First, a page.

1. Freda, Margaret Comerford EdD, RN, CHES, FAAN, EDITOR

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I'm not really sure I believe in miracles. I would like to, however. Some days it seems that miraculous things happen everywhere I look, but then I start to dissect them, and it turns out everything can be explained logically. I'm not able to explain, however, what recently happenedin my own family.

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Since I've been MCN's editor, I have been privileged to write editorials about the birth of each of my grandchildren. Each has been an incredible blessing, and I felt the need to write about their births and share with all of you. Now I am delighted to tell you that my newest grandchild, Jack, has been born, but his story is a bit different. He seems to be a miracle baby. He is the baby who shakes my belief in all things logical and makes me think that sometimes miracles can happen, and those of us who experience them need to stop dissecting and just be grateful.


Carrie, Jack's mother and my daughter, is one of those young women who has had to struggle with fertility. She and I even wrote a book about it, in an effort to help other young women who miscarry after infertility treatments. Carrie's reproductive life has been pockmarked with incredible effort, terrible sorrow, and occasional over-the-top joy. The birth of her first child, Abby, after years of infertility treatment was one time of incredible elation; her many years of treatment and lack of conception, and her miscarriage were difficult to deal with. Two years ago, she and her husband resolved that they simply could not take the emotional and physical tortures of infertility treatments anymore and were going to be thankful for their daughter and discontinue further medical treatments. Carrie began reading widely about infertility and came upon a book about alternative forms of therapy which might be helpful in conceiving. Shortly thereafter, she began acupuncture treatments with a practitioner who suggested that sometimes women conceived after these treatments. She didn't really believe it, but did not see a reason not to go, so she went. She found it rather pleasant, and at least it was a weekly 30 minutes of lying quietly with lovely music playing. Nothing to complain about.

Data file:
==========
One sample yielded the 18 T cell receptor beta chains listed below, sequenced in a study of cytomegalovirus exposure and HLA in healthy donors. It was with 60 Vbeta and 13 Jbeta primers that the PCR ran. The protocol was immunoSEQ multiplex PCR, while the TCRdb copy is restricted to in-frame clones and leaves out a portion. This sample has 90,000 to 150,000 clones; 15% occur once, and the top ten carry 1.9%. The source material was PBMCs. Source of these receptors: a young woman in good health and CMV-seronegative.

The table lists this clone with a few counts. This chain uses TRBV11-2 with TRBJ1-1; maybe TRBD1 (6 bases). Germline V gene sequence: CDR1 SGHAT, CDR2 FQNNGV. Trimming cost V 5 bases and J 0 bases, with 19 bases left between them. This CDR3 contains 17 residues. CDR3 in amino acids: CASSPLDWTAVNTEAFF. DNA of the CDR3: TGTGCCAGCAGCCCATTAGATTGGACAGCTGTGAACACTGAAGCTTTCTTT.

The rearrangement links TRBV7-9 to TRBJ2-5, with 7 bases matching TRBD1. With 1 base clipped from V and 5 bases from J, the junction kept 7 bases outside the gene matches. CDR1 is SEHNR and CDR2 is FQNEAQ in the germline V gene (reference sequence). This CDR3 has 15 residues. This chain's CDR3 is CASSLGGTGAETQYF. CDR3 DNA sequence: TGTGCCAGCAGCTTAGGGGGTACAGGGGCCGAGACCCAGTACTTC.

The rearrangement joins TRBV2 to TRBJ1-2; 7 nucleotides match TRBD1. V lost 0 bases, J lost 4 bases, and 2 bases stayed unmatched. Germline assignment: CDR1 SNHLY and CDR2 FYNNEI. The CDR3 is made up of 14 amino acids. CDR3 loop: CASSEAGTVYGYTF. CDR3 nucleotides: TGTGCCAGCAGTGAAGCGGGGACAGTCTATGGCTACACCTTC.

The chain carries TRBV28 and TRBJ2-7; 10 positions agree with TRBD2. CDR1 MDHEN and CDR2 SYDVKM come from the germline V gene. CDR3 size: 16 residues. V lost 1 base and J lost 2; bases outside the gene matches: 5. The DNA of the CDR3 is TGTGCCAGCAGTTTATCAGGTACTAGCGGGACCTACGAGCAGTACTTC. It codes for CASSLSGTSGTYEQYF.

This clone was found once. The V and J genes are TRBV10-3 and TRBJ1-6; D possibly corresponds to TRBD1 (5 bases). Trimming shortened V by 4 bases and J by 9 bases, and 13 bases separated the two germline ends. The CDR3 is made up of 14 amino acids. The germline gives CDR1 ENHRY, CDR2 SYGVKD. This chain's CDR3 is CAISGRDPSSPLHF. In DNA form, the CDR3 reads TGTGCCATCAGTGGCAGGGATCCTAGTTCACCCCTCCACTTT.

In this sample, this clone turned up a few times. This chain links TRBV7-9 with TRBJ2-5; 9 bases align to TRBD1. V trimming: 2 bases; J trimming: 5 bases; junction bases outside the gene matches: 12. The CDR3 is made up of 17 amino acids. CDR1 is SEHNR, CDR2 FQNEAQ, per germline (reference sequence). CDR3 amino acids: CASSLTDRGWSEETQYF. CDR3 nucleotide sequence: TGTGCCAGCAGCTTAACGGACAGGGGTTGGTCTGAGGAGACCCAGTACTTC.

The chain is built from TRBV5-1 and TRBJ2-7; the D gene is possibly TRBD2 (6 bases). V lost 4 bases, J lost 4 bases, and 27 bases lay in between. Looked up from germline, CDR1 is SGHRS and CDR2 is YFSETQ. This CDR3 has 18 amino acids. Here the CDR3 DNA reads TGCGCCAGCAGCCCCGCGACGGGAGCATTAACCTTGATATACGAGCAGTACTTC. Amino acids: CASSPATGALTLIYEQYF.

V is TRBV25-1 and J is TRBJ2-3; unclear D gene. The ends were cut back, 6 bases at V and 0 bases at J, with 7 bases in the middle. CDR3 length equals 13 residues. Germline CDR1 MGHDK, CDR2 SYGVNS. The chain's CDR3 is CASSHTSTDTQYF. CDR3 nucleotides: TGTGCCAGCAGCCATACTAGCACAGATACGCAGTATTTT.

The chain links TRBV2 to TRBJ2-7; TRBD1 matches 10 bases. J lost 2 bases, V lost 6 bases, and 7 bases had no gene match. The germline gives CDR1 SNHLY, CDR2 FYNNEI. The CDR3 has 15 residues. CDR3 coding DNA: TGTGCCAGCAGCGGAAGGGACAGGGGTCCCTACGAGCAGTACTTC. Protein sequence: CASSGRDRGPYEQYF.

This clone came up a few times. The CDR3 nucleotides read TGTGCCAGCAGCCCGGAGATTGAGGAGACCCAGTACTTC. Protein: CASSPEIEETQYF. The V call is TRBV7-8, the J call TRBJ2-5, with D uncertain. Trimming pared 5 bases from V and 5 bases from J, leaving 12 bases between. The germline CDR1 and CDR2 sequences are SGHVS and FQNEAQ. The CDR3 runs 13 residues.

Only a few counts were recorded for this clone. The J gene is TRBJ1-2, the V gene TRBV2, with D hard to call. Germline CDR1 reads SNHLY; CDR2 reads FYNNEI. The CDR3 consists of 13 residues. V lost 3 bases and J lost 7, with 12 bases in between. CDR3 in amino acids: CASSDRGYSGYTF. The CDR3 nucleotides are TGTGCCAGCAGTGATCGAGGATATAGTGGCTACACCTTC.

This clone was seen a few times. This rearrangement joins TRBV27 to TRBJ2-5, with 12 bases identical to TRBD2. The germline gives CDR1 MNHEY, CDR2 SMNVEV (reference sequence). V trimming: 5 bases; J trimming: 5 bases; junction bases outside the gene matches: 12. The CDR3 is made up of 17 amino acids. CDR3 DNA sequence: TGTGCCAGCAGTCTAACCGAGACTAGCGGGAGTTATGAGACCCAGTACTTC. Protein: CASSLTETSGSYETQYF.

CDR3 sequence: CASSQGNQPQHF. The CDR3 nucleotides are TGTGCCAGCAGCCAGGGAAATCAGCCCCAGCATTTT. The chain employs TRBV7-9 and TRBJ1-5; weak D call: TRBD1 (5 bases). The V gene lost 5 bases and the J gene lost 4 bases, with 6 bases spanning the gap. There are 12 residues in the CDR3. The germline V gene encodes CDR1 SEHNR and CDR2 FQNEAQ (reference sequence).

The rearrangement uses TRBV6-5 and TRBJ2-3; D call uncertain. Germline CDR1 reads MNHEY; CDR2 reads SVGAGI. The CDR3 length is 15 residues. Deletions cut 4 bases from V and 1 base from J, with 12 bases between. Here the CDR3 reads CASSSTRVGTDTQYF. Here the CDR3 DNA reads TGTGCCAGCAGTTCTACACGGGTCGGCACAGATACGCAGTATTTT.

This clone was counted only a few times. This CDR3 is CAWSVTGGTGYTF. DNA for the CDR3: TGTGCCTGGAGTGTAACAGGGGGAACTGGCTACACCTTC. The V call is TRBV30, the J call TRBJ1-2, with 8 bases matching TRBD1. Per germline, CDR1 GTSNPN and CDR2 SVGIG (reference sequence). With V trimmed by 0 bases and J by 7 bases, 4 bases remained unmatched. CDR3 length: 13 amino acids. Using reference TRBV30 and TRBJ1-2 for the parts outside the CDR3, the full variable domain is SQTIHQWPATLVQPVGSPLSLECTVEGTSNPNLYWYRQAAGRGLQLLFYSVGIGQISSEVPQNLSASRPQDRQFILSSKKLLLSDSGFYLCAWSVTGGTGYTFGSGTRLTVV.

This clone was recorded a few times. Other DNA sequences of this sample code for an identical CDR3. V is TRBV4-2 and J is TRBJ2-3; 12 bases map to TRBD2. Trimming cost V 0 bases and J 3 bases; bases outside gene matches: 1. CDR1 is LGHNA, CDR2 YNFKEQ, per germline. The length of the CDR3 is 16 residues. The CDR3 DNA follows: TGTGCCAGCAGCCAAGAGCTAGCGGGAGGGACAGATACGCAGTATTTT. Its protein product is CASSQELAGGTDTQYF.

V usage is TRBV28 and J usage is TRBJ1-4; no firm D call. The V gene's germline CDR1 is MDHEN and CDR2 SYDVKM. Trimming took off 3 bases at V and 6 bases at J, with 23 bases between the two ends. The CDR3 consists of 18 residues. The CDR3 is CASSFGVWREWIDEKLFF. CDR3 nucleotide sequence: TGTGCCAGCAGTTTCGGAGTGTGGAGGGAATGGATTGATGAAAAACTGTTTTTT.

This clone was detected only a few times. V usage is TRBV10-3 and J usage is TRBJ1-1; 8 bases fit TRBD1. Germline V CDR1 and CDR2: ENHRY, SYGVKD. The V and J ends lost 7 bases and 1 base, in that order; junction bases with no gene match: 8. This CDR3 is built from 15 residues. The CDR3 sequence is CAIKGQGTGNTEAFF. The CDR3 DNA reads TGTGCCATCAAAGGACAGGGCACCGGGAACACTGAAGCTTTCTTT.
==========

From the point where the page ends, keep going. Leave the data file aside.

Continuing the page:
Fast forward 6 months. It was time for her annual gynecologic examination, and Carrie went, expecting nothing. You can probably guess the ending to this story, can't you? Carrie was pregnant. This young woman, whose adult married life had been consumed by fertility testing, hysterosalpingograms, hormone injections, countless examinations, ovarian ultrasound examinations too numerous to count, intrauterine inseminations, and in vitro fertilization, suddenly found herself pregnant without the help of any intrusion of modern western medicine. How? Why?


Jack David, her beautiful son, was born on St. Patrick's Day 2006. I wish I could tell you that her labor and birth were tranquil and beautiful, but they were neither. No matter the fact that she had 36 hours of induction, an emergency cesarean birth, and a wound dehiscence on her first day home from the hospital, Carrie was philosophical about all of it. She had a baby. A baby she never thought she would have. A perfect little boy. (Well, can you call a 9 pound 12 ounce baby "little"? Perhaps not. I imagine his size had a lot to do with why a cesarean was done.)


Is it necessary to ask why? Is there any possible explanation? My other daughter says that Carrie could not conceive before this because she just had to wait until Jack was ready to come into her life. I suppose that explanation is as good as any. Is Jack a miracle? Of course he is, but then again, so are all newborns. Those of us in this specialty might take these miracles for granted sometimes, but we should not. Some things defy rational explanation. You just have to accept and be grateful. We are certainly grateful for Jack, our precious new family member, and for Carrie and her husband, who waited for him.


Margaret Comerford Freda, EdD, RN, CHES, FAAN